So then I judge the students individually. I am the Decider on assignments and grades. The question of standards always comes up here with teachers – never with students other than worry about being prepared for the next level (I would explain the articulation process at our school at that point, to assuage their concerns). Since no standards were applied in their first year Sp and no standards were applied in their elementary and junior high school education, it would make absolutely no sense for me to apply Sp academic standards with them at this point. They need the course to matriculate into an AZ university.
So I explained what my standards were – 3 in all: pay attention, pay attention, pay attention. All else flows from that. If you listen and read the Sp and respond as best you can in Sp, you will learn Sp by my definition of learning Sp (and here is where my knowledge of SLA came in b/c both the fl curriculum heads were big proponents of the Input Hypothesis and other current SLA theory, so I had their full backing. LIke with the principal: know who you’re working with). I spent a GREAT deal of time showing videos on language learning, on language and how it functions, etc. I also used many personal examples from the class, not only with students who used Sp but who used other languages as well. One of my last classes had a girl who went to Rumania a lot and spoke the language and wrote a story on the board so we could compare Sp and Rumanian, etc. But I did this, esp the work-related communication stories, to show that the class wasn’t about turning in worksheets and then forgetting about Sp until the test – no cramming for tests, I didn’t design them like that – it was about paying attention.
In that way, I would allow kids who were in no way prepared to get through a tough academic second year language class to get a good grade. A few of those would surprise me and go on to third, but most had no such intention. What would hurt them is to float through the class paying no attention, get a C or even a B, and never learn any Sp. My way, they actually learned some Sp, be it spoken or written or a bit of both. That was a great increase over the usual abysmal ignorance they came out of language classes with.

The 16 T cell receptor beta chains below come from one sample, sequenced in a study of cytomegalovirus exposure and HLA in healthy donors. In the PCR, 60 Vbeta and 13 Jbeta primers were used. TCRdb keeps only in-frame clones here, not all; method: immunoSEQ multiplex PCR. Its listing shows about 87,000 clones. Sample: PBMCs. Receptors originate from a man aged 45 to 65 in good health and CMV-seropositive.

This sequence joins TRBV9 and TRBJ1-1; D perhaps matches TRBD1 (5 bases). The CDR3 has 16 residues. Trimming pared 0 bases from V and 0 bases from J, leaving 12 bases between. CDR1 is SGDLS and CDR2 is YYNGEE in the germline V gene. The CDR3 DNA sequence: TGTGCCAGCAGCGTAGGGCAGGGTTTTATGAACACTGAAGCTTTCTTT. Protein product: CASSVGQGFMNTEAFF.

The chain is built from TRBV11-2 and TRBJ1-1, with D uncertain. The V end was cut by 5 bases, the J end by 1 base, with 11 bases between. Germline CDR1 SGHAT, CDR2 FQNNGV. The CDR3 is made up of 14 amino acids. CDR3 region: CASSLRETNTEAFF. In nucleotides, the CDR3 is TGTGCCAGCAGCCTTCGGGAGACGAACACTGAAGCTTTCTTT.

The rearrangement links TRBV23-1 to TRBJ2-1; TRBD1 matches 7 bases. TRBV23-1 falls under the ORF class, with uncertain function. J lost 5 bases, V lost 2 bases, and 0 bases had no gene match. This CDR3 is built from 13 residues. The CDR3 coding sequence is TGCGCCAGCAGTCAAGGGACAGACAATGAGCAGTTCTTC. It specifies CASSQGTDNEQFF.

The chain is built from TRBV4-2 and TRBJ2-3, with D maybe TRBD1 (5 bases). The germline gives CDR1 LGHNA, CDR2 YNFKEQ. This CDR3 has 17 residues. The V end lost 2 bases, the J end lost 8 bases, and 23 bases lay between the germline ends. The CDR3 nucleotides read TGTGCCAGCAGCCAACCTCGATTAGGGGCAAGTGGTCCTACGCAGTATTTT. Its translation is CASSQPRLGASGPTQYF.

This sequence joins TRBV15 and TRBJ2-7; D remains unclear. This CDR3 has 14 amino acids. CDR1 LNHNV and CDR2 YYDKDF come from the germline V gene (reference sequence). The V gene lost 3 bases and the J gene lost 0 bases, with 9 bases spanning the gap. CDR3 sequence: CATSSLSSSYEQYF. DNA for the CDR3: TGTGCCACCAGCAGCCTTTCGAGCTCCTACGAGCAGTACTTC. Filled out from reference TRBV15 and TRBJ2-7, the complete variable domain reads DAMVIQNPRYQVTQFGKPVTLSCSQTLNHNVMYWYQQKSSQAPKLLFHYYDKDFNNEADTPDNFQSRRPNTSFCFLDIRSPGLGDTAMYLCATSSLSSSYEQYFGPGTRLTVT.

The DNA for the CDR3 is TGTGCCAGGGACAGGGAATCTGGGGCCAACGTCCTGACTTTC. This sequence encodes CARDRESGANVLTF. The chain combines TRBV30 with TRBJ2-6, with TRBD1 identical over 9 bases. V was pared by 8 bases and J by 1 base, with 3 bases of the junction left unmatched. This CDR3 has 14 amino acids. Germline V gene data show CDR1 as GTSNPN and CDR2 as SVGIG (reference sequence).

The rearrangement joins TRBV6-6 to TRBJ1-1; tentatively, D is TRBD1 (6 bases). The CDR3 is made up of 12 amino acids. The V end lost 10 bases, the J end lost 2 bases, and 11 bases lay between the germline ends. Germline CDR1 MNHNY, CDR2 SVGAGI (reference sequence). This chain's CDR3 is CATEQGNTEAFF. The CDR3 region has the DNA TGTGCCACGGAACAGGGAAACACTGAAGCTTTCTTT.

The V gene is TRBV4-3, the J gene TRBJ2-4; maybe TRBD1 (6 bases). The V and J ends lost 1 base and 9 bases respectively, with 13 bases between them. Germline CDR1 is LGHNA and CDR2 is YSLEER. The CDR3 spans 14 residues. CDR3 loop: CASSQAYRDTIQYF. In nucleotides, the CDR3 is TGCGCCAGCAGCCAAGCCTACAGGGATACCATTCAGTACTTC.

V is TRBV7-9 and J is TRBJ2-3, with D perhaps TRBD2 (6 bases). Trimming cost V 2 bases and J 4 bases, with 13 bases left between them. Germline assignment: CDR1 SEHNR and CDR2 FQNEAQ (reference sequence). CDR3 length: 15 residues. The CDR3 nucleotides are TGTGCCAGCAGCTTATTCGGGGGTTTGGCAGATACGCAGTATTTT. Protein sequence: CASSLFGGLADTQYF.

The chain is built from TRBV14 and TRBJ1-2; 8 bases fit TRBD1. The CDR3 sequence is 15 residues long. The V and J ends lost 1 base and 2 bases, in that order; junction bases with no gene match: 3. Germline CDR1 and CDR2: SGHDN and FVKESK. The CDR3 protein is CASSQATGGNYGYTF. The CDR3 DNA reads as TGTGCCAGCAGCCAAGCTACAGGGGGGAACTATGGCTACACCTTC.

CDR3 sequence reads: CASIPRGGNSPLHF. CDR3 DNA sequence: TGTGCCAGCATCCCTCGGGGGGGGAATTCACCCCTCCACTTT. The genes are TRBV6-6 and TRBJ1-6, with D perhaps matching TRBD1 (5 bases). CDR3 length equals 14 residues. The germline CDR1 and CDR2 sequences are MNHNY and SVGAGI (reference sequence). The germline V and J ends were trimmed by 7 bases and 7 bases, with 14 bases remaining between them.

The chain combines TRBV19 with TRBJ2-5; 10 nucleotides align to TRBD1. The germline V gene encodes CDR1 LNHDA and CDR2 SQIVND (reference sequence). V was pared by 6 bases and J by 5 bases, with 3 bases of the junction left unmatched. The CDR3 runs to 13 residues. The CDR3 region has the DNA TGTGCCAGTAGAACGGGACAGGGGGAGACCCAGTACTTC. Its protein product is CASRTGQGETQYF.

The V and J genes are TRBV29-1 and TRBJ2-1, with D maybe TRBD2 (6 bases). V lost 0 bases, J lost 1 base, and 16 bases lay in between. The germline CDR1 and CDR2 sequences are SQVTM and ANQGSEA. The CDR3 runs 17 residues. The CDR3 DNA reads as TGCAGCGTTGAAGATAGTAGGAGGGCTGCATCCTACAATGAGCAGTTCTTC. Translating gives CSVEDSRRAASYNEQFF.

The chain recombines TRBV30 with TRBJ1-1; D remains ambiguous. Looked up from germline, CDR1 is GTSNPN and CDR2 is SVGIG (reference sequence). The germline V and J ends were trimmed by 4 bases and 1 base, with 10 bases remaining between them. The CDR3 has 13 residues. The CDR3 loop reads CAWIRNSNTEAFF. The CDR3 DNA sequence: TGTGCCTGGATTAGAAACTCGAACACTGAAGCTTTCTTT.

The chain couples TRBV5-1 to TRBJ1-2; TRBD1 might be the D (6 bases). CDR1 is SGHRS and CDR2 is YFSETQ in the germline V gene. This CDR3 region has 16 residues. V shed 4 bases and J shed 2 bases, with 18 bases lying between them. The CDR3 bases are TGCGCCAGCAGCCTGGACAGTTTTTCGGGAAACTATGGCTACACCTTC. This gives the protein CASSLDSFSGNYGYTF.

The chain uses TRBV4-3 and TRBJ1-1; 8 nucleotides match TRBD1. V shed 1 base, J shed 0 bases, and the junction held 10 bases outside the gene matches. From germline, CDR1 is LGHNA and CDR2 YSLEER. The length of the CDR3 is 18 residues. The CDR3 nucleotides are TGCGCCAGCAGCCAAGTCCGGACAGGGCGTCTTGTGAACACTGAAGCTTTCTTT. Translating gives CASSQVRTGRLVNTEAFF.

By grading individually and without a point system, it kept them on tenter hooks, never knowing what their grade was until they asked me, and even then sometimes I’d tell them the grades would be in the mail shortly – why did they need to know, didn’t they know what they were doing in class, were they insensate? What had they made last grading period? etc. If they had a legitimate reason for needing to know their grade, I’d give it to them, like for car insurance or to keep their parents from beating them (in one case I think that actually was the case – and the dad worked for the district !)
In this way I was free to do whatever I wanted when I wanted however I wanted. The kids got used to that. I told them that if they wanted structure, they could go to any one of their other classes, all of which (actually not, but they got the point) were highly structured. Who had gone to Mexico recently? (Plenty since we’re close to the border) How structured was your experience there? Did the guy you asked about the post office want you to use a specific tense? (laughter) No, you cannot structure language experiences b/c they are people experiences.
Nor can you structure learning experiences IF you want to bring out the best in each student. So how do we deal with the external pressures to routinize and regularize everything i.e. squeeze the humanity out of it? Go to next blog entry “Reducing Effects of Big Classes II”.